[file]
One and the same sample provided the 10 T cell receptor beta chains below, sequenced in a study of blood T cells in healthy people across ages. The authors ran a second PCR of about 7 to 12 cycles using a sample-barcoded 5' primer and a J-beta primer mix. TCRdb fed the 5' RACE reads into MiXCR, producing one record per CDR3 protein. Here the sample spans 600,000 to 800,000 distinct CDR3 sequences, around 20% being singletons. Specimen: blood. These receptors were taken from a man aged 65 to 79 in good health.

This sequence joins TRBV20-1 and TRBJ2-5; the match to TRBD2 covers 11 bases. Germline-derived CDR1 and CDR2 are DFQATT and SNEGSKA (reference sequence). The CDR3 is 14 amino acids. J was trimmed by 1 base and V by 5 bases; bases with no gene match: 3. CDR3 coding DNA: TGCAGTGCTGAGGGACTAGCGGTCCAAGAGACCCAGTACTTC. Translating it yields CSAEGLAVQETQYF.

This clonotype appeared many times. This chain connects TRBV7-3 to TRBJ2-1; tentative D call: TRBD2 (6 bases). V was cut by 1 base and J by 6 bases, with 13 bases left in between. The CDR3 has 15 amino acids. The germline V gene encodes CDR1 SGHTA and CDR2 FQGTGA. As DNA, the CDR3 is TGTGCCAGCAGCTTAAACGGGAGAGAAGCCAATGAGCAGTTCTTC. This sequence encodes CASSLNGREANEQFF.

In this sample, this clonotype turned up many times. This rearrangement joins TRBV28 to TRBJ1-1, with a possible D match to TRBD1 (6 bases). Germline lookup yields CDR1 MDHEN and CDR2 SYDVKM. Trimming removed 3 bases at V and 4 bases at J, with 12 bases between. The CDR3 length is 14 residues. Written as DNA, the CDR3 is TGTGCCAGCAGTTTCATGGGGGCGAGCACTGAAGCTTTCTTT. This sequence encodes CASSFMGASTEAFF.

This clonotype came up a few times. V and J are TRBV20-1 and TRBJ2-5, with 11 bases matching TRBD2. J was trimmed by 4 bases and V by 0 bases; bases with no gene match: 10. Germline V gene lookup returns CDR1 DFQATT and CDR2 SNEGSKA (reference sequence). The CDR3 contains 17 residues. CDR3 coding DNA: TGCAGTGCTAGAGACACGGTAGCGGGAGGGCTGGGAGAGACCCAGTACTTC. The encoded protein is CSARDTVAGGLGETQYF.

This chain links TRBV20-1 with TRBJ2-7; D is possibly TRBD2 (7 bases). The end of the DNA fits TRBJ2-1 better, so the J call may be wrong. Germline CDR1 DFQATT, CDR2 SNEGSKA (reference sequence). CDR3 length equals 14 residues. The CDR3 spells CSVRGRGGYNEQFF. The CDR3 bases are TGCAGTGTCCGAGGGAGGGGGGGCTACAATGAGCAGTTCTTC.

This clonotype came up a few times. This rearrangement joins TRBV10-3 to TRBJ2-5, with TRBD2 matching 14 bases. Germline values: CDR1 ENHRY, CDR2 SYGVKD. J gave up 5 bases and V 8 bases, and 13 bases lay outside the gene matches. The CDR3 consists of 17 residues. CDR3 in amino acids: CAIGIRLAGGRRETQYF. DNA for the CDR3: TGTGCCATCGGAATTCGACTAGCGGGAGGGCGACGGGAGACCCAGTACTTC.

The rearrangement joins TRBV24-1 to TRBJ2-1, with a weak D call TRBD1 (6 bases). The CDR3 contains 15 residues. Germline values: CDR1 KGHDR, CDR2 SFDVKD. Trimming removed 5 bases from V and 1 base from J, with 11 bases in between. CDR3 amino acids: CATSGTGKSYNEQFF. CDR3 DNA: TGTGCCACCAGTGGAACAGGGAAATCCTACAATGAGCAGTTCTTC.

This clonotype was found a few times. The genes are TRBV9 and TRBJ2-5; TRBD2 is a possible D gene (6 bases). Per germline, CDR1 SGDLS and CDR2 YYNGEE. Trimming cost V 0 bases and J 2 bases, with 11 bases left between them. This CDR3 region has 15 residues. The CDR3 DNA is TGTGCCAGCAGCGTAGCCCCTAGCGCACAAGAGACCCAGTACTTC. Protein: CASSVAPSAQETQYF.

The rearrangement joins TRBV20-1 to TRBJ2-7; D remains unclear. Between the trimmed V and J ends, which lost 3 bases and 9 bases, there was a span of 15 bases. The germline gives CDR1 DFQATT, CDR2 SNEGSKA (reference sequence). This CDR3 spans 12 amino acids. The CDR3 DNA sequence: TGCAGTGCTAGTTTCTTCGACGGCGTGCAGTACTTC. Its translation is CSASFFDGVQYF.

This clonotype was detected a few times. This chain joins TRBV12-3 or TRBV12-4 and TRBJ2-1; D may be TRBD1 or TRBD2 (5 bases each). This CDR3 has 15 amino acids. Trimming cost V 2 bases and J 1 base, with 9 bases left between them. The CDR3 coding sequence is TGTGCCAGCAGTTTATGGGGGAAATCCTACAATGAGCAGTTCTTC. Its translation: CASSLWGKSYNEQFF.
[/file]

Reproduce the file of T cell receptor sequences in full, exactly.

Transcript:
One and the same sample provided the 10 T cell receptor beta chains below, sequenced in a study of blood T cells in healthy people across ages. The authors ran a second PCR of about 7 to 12 cycles using a sample-barcoded 5' primer and a J-beta primer mix. TCRdb fed the 5' RACE reads into MiXCR, producing one record per CDR3 protein. Here the sample spans 600,000 to 800,000 distinct CDR3 sequences, around 20% being singletons. Specimen: blood. These receptors were taken from a man aged 65 to 79 in good health.

This sequence joins TRBV20-1 and TRBJ2-5; the match to TRBD2 covers 11 bases. Germline-derived CDR1 and CDR2 are DFQATT and SNEGSKA (reference sequence). The CDR3 is 14 amino acids. J was trimmed by 1 base and V by 5 bases; bases with no gene match: 3. CDR3 coding DNA: TGCAGTGCTGAGGGACTAGCGGTCCAAGAGACCCAGTACTTC. Translating it yields CSAEGLAVQETQYF.

This clonotype appeared many times. This chain connects TRBV7-3 to TRBJ2-1; tentative D call: TRBD2 (6 bases). V was cut by 1 base and J by 6 bases, with 13 bases left in between. The CDR3 has 15 amino acids. The germline V gene encodes CDR1 SGHTA and CDR2 FQGTGA. As DNA, the CDR3 is TGTGCCAGCAGCTTAAACGGGAGAGAAGCCAATGAGCAGTTCTTC. This sequence encodes CASSLNGREANEQFF.

In this sample, this clonotype turned up many times. This rearrangement joins TRBV28 to TRBJ1-1, with a possible D match to TRBD1 (6 bases). Germline lookup yields CDR1 MDHEN and CDR2 SYDVKM. Trimming removed 3 bases at V and 4 bases at J, with 12 bases between. The CDR3 length is 14 residues. Written as DNA, the CDR3 is TGTGCCAGCAGTTTCATGGGGGCGAGCACTGAAGCTTTCTTT. This sequence encodes CASSFMGASTEAFF.

This clonotype came up a few times. V and J are TRBV20-1 and TRBJ2-5, with 11 bases matching TRBD2. J was trimmed by 4 bases and V by 0 bases; bases with no gene match: 10. Germline V gene lookup returns CDR1 DFQATT and CDR2 SNEGSKA (reference sequence). The CDR3 contains 17 residues. CDR3 coding DNA: TGCAGTGCTAGAGACACGGTAGCGGGAGGGCTGGGAGAGACCCAGTACTTC. The encoded protein is CSARDTVAGGLGETQYF.

This chain links TRBV20-1 with TRBJ2-7; D is possibly TRBD2 (7 bases). The end of the DNA fits TRBJ2-1 better, so the J call may be wrong. Germline CDR1 DFQATT, CDR2 SNEGSKA (reference sequence). CDR3 length equals 14 residues. The CDR3 spells CSVRGRGGYNEQFF. The CDR3 bases are TGCAGTGTCCGAGGGAGGGGGGGCTACAATGAGCAGTTCTTC.

This clonotype came up a few times. This rearrangement joins TRBV10-3 to TRBJ2-5, with TRBD2 matching 14 bases. Germline values: CDR1 ENHRY, CDR2 SYGVKD. J gave up 5 bases and V 8 bases, and 13 bases lay outside the gene matches. The CDR3 consists of 17 residues. CDR3 in amino acids: CAIGIRLAGGRRETQYF. DNA for the CDR3: TGTGCCATCGGAATTCGACTAGCGGGAGGGCGACGGGAGACCCAGTACTTC.

The rearrangement joins TRBV24-1 to TRBJ2-1, with a weak D call TRBD1 (6 bases). The CDR3 contains 15 residues. Germline values: CDR1 KGHDR, CDR2 SFDVKD. Trimming removed 5 bases from V and 1 base from J, with 11 bases in between. CDR3 amino acids: CATSGTGKSYNEQFF. CDR3 DNA: TGTGCCACCAGTGGAACAGGGAAATCCTACAATGAGCAGTTCTTC.

This clonotype was found a few times. The genes are TRBV9 and TRBJ2-5; TRBD2 is a possible D gene (6 bases). Per germline, CDR1 SGDLS and CDR2 YYNGEE. Trimming cost V 0 bases and J 2 bases, with 11 bases left between them. This CDR3 region has 15 residues. The CDR3 DNA is TGTGCCAGCAGCGTAGCCCCTAGCGCACAAGAGACCCAGTACTTC. Protein: CASSVAPSAQETQYF.

The rearrangement joins TRBV20-1 to TRBJ2-7; D remains unclear. Between the trimmed V and J ends, which lost 3 bases and 9 bases, there was a span of 15 bases. The germline gives CDR1 DFQATT, CDR2 SNEGSKA (reference sequence). This CDR3 spans 12 amino acids. The CDR3 DNA sequence: TGCAGTGCTAGTTTCTTCGACGGCGTGCAGTACTTC. Its translation is CSASFFDGVQYF.

This clonotype was detected a few times. This chain joins TRBV12-3 or TRBV12-4 and TRBJ2-1; D may be TRBD1 or TRBD2 (5 bases each). This CDR3 has 15 amino acids. Trimming cost V 2 bases and J 1 base, with 9 bases left between them. The CDR3 coding sequence is TGTGCCAGCAGTTTATGGGGGAAATCCTACAATGAGCAGTTCTTC. Its translation: CASSLWGKSYNEQFF.